5 Facts About Menopause and Sleep
Allison Tsai | Apr 15th 2013 Feb 22nd 2017
Menopause can bring about many changes in a woman’s body due to major hormonal shifts. This can also cause psychological changes, though symptoms vary for each woman. Sleep is one area that can be affected by perimenopause, menopause and post-menopause.
Post-menopausal women report the most sleep problems
According to the National Sleep Foundation, 61 percent of post-menopausal women experience symptoms of insomnia. In addition, post-menopausal women are more likely to snore severely or display signs of sleep apnea.
Hot flashes can wake women up at night
The changing level of estrogen that occurs during menopause can cause hot flashes. It begins around the face and spreads to the chest, feels like unexpected heat and triggers sweating. Hot flashes affect 75 to 85 percent of women around menopause, and can cause sleep disruptions. Before the hot flash, the body temperature rises, which causes women to awaken at night. Hot flashes typically last for three minutes.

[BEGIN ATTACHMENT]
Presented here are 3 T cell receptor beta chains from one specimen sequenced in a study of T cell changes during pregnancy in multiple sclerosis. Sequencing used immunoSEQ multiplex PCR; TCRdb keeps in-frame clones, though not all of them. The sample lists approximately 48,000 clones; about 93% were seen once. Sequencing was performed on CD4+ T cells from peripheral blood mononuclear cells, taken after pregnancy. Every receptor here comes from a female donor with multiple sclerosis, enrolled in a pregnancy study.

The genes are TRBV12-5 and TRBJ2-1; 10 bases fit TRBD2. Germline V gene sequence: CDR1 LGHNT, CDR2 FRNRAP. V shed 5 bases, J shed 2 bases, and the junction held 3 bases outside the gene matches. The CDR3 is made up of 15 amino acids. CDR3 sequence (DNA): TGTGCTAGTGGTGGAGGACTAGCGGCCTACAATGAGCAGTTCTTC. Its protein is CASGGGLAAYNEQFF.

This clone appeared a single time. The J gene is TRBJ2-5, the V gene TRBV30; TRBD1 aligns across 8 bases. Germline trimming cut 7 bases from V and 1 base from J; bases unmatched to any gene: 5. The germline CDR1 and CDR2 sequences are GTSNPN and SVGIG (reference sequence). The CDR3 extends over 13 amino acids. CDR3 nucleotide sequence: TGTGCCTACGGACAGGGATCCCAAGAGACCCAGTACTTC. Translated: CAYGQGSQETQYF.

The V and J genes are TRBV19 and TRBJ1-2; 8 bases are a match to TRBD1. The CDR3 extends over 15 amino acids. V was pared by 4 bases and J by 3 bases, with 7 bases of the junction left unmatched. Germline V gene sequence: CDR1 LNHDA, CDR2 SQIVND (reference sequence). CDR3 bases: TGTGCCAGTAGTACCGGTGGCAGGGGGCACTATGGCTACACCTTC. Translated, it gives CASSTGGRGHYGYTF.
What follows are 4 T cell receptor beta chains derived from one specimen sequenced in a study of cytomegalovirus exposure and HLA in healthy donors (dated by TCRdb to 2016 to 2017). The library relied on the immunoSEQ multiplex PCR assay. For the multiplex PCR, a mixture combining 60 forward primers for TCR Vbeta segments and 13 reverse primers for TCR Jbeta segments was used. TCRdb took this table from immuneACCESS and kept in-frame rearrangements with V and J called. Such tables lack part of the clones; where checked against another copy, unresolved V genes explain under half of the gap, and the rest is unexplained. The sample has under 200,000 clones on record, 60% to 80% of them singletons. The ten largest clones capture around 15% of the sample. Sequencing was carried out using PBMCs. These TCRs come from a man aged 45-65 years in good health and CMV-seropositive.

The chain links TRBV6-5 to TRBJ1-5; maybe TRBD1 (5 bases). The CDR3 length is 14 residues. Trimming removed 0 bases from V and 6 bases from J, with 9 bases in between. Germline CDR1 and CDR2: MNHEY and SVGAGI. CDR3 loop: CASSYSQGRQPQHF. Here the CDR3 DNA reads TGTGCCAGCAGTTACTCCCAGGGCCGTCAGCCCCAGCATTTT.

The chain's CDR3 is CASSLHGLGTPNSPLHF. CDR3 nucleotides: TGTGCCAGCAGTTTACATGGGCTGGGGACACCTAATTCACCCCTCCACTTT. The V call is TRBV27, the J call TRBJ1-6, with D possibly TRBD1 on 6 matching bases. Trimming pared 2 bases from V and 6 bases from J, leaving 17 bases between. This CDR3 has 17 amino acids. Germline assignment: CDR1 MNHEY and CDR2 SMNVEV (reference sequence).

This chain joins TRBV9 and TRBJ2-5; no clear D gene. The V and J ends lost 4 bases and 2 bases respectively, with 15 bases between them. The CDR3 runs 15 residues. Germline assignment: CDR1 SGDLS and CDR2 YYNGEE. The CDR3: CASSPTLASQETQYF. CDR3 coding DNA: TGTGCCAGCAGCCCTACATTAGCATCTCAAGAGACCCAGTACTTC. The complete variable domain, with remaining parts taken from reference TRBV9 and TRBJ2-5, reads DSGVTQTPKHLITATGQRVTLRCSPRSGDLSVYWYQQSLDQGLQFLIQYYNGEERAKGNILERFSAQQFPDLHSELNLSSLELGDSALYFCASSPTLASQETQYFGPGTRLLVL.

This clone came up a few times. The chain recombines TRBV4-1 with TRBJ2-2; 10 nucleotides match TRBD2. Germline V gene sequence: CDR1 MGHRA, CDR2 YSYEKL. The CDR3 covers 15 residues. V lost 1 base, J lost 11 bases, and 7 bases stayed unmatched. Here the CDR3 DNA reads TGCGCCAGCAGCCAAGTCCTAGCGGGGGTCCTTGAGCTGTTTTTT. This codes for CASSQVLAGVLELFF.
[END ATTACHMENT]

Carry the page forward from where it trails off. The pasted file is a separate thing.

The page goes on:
Daytime activity can curb hot flashes
A recent study from the journal Menopause has found that more daily activity will promote better sleep and fewer night time awakenings in women who experience hot flashes. They also found that the positive effects were associated with household and caregiving activity rather than vigorous sports or exercise. In addition, the advantages were mostly seen in Caucasian women who were not obese.
A host of symptoms can cause sleep issues
During perimenopause, menopause and post-menopause, certain changes in the body can impact sleep. Aside from hot flashes, other common issues include mood disorders, insomnia and sleep-disordered breathing, depression and anxiety. All of these can contribute to poor quality of sleep.
Treatments can help reduce symptoms and sleep issues
There are ways to treat the symptoms of menopause that can also help with sleep issues. Hormone replacement therapy and estrogen replacement therapy are common ways to treat symptoms, though they do come with some serious risks, such as increased risk for cardiovascular disease and dementia. All forms of estrogen that enter the blood stream reduce hot flashes, which can improve sleep.